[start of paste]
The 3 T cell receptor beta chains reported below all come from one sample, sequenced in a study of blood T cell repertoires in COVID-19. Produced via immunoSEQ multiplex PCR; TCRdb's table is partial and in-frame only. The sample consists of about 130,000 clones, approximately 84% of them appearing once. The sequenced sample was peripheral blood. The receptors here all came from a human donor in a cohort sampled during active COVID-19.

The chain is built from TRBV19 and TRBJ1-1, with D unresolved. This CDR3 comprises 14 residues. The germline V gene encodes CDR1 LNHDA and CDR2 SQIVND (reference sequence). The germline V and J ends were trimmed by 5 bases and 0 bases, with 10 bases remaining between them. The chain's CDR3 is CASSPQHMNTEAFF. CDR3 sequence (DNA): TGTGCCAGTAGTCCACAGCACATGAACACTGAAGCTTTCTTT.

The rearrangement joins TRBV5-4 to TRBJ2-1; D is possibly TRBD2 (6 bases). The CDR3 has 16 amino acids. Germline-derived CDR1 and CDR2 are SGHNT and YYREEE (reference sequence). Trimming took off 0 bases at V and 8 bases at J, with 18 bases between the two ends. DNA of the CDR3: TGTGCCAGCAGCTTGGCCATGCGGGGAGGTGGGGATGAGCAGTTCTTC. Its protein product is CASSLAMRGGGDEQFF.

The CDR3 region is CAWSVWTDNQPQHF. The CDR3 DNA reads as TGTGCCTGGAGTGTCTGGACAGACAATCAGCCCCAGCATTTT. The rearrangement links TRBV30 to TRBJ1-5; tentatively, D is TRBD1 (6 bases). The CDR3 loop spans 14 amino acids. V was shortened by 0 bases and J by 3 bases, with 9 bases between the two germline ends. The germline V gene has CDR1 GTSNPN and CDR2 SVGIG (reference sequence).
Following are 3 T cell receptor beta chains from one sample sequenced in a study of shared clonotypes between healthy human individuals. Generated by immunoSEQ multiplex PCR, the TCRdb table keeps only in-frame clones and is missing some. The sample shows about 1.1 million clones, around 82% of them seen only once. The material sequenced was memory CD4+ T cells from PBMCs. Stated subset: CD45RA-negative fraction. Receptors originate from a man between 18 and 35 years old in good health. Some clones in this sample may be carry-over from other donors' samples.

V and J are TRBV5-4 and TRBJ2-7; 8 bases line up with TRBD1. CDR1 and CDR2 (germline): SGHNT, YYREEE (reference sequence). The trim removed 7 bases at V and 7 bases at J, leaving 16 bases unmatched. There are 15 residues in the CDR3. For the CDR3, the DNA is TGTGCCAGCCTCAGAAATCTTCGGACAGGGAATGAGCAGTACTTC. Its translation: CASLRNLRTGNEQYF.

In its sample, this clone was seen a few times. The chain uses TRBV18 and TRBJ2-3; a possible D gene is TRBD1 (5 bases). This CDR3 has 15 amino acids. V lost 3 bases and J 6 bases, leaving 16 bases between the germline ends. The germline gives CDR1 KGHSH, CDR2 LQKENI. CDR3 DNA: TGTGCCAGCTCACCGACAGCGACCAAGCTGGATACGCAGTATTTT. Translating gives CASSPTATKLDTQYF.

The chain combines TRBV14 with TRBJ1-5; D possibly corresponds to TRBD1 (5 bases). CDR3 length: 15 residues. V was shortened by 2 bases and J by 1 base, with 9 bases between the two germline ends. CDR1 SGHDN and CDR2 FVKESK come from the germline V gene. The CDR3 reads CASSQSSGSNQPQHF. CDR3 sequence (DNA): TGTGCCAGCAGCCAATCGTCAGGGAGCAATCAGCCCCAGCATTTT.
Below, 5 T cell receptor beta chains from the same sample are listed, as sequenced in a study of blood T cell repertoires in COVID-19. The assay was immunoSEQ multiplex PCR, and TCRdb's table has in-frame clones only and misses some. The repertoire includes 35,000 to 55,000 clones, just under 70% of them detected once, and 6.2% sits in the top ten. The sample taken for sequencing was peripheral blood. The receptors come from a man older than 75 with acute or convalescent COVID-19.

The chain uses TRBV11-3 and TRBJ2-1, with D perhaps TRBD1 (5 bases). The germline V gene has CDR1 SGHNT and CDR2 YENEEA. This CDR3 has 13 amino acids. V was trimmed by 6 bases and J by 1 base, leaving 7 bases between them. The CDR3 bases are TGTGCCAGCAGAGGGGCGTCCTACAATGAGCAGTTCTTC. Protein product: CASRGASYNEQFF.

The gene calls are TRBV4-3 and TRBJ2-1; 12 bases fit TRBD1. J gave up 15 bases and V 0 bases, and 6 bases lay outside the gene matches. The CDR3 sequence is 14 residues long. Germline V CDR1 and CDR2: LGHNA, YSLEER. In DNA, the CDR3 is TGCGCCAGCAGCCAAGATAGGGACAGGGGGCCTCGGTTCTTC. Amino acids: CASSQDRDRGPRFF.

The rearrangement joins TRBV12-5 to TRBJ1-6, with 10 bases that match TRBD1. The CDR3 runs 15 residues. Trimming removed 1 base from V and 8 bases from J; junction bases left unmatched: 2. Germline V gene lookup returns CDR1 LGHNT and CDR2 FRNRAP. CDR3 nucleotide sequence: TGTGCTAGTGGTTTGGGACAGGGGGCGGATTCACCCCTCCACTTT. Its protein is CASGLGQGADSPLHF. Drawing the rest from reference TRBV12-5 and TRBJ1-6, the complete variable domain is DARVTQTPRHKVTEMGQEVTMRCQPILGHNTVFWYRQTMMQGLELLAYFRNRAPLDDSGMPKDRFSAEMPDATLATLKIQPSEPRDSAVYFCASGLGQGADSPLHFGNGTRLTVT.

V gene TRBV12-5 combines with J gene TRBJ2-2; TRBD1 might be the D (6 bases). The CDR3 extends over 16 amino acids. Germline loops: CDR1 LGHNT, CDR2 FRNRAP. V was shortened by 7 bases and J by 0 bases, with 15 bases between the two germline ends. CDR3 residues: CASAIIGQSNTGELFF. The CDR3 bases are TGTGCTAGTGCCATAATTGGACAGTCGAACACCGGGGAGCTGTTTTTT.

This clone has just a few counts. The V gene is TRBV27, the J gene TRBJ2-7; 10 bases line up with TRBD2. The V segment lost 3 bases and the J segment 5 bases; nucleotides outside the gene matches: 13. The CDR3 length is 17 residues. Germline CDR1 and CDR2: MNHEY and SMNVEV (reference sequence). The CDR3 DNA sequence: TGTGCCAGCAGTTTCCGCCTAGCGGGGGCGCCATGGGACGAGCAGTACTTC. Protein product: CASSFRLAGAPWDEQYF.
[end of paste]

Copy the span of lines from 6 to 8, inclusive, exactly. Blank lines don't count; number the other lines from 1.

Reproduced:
V and J are TRBV5-4 and TRBJ2-7; 8 bases line up with TRBD1. CDR1 and CDR2 (germline): SGHNT, YYREEE (reference sequence). The trim removed 7 bases at V and 7 bases at J, leaving 16 bases unmatched. There are 15 residues in the CDR3. For the CDR3, the DNA is TGTGCCAGCCTCAGAAATCTTCGGACAGGGAATGAGCAGTACTTC. Its translation: CASLRNLRTGNEQYF.

In its sample, this clone was seen a few times. The chain uses TRBV18 and TRBJ2-3; a possible D gene is TRBD1 (5 bases). This CDR3 has 15 amino acids. V lost 3 bases and J 6 bases, leaving 16 bases between the germline ends. The germline gives CDR1 KGHSH, CDR2 LQKENI. CDR3 DNA: TGTGCCAGCTCACCGACAGCGACCAAGCTGGATACGCAGTATTTT. Translating gives CASSPTATKLDTQYF.

The chain combines TRBV14 with TRBJ1-5; D possibly corresponds to TRBD1 (5 bases). CDR3 length: 15 residues. V was shortened by 2 bases and J by 1 base, with 9 bases between the two germline ends. CDR1 SGHDN and CDR2 FVKESK come from the germline V gene. The CDR3 reads CASSQSSGSNQPQHF. CDR3 sequence (DNA): TGTGCCAGCAGCCAATCGTCAGGGAGCAATCAGCCCCAGCATTTT.